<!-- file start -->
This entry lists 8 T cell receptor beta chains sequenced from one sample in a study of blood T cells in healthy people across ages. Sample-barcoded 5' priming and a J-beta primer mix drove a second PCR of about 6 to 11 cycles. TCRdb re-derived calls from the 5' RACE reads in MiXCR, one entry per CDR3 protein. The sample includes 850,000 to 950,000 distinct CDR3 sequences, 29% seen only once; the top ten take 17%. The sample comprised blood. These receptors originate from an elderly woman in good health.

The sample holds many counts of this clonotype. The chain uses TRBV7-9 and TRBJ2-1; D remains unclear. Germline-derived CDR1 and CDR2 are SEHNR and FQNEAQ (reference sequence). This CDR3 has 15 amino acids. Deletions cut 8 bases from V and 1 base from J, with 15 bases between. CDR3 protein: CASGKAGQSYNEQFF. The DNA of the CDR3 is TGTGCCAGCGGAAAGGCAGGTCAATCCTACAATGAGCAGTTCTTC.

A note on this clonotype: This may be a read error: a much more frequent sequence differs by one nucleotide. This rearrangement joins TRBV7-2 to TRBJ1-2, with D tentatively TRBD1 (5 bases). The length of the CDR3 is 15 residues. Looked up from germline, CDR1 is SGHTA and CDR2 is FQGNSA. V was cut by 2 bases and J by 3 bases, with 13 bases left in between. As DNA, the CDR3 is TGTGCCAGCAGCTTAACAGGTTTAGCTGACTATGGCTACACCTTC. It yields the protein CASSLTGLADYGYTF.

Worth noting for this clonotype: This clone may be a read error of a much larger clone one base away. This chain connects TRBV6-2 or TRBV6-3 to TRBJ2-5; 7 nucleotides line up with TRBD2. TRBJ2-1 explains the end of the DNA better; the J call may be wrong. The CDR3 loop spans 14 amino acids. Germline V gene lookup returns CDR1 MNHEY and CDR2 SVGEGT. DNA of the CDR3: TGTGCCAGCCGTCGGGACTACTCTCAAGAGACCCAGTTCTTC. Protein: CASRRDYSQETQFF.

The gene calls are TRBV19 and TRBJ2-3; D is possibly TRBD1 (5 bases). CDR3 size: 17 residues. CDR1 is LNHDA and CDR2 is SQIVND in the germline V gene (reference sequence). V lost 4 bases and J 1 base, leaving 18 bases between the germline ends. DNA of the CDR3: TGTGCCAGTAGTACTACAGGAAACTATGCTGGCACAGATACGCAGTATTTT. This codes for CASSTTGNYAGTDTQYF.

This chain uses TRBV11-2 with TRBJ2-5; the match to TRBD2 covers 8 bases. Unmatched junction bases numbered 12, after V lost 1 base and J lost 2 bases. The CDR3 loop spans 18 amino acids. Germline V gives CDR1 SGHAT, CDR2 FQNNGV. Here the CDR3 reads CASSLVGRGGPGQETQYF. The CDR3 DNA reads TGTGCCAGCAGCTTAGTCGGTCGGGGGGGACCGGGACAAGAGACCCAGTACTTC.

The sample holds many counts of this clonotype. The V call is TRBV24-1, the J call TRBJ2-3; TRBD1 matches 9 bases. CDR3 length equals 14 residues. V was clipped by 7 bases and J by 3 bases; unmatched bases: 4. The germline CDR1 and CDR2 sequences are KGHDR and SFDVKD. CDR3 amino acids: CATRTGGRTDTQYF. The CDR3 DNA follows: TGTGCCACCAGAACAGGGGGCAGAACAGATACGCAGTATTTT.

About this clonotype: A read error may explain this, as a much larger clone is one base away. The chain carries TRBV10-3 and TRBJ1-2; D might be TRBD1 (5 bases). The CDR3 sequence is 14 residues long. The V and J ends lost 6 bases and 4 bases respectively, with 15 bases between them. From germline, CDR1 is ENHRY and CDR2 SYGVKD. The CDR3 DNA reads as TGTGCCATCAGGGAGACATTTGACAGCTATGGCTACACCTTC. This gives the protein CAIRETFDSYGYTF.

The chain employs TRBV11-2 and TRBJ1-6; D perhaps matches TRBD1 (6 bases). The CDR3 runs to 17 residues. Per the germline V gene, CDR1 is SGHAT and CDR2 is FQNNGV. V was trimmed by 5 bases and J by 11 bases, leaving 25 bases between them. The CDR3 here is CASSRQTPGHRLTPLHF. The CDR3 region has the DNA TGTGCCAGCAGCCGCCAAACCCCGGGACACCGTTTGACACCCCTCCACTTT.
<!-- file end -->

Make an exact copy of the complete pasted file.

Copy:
This entry lists 8 T cell receptor beta chains sequenced from one sample in a study of blood T cells in healthy people across ages. Sample-barcoded 5' priming and a J-beta primer mix drove a second PCR of about 6 to 11 cycles. TCRdb re-derived calls from the 5' RACE reads in MiXCR, one entry per CDR3 protein. The sample includes 850,000 to 950,000 distinct CDR3 sequences, 29% seen only once; the top ten take 17%. The sample comprised blood. These receptors originate from an elderly woman in good health.

The sample holds many counts of this clonotype. The chain uses TRBV7-9 and TRBJ2-1; D remains unclear. Germline-derived CDR1 and CDR2 are SEHNR and FQNEAQ (reference sequence). This CDR3 has 15 amino acids. Deletions cut 8 bases from V and 1 base from J, with 15 bases between. CDR3 protein: CASGKAGQSYNEQFF. The DNA of the CDR3 is TGTGCCAGCGGAAAGGCAGGTCAATCCTACAATGAGCAGTTCTTC.

A note on this clonotype: This may be a read error: a much more frequent sequence differs by one nucleotide. This rearrangement joins TRBV7-2 to TRBJ1-2, with D tentatively TRBD1 (5 bases). The length of the CDR3 is 15 residues. Looked up from germline, CDR1 is SGHTA and CDR2 is FQGNSA. V was cut by 2 bases and J by 3 bases, with 13 bases left in between. As DNA, the CDR3 is TGTGCCAGCAGCTTAACAGGTTTAGCTGACTATGGCTACACCTTC. It yields the protein CASSLTGLADYGYTF.

Worth noting for this clonotype: This clone may be a read error of a much larger clone one base away. This chain connects TRBV6-2 or TRBV6-3 to TRBJ2-5; 7 nucleotides line up with TRBD2. TRBJ2-1 explains the end of the DNA better; the J call may be wrong. The CDR3 loop spans 14 amino acids. Germline V gene lookup returns CDR1 MNHEY and CDR2 SVGEGT. DNA of the CDR3: TGTGCCAGCCGTCGGGACTACTCTCAAGAGACCCAGTTCTTC. Protein: CASRRDYSQETQFF.

The gene calls are TRBV19 and TRBJ2-3; D is possibly TRBD1 (5 bases). CDR3 size: 17 residues. CDR1 is LNHDA and CDR2 is SQIVND in the germline V gene (reference sequence). V lost 4 bases and J 1 base, leaving 18 bases between the germline ends. DNA of the CDR3: TGTGCCAGTAGTACTACAGGAAACTATGCTGGCACAGATACGCAGTATTTT. This codes for CASSTTGNYAGTDTQYF.

This chain uses TRBV11-2 with TRBJ2-5; the match to TRBD2 covers 8 bases. Unmatched junction bases numbered 12, after V lost 1 base and J lost 2 bases. The CDR3 loop spans 18 amino acids. Germline V gives CDR1 SGHAT, CDR2 FQNNGV. Here the CDR3 reads CASSLVGRGGPGQETQYF. The CDR3 DNA reads TGTGCCAGCAGCTTAGTCGGTCGGGGGGGACCGGGACAAGAGACCCAGTACTTC.

The sample holds many counts of this clonotype. The V call is TRBV24-1, the J call TRBJ2-3; TRBD1 matches 9 bases. CDR3 length equals 14 residues. V was clipped by 7 bases and J by 3 bases; unmatched bases: 4. The germline CDR1 and CDR2 sequences are KGHDR and SFDVKD. CDR3 amino acids: CATRTGGRTDTQYF. The CDR3 DNA follows: TGTGCCACCAGAACAGGGGGCAGAACAGATACGCAGTATTTT.

About this clonotype: A read error may explain this, as a much larger clone is one base away. The chain carries TRBV10-3 and TRBJ1-2; D might be TRBD1 (5 bases). The CDR3 sequence is 14 residues long. The V and J ends lost 6 bases and 4 bases respectively, with 15 bases between them. From germline, CDR1 is ENHRY and CDR2 SYGVKD. The CDR3 DNA reads as TGTGCCATCAGGGAGACATTTGACAGCTATGGCTACACCTTC. This gives the protein CAIRETFDSYGYTF.

The chain employs TRBV11-2 and TRBJ1-6; D perhaps matches TRBD1 (6 bases). The CDR3 runs to 17 residues. Per the germline V gene, CDR1 is SGHAT and CDR2 is FQNNGV. V was trimmed by 5 bases and J by 11 bases, leaving 25 bases between them. The CDR3 here is CASSRQTPGHRLTPLHF. The CDR3 region has the DNA TGTGCCAGCAGCCGCCAAACCCCGGGACACCGTTTGACACCCCTCCACTTT.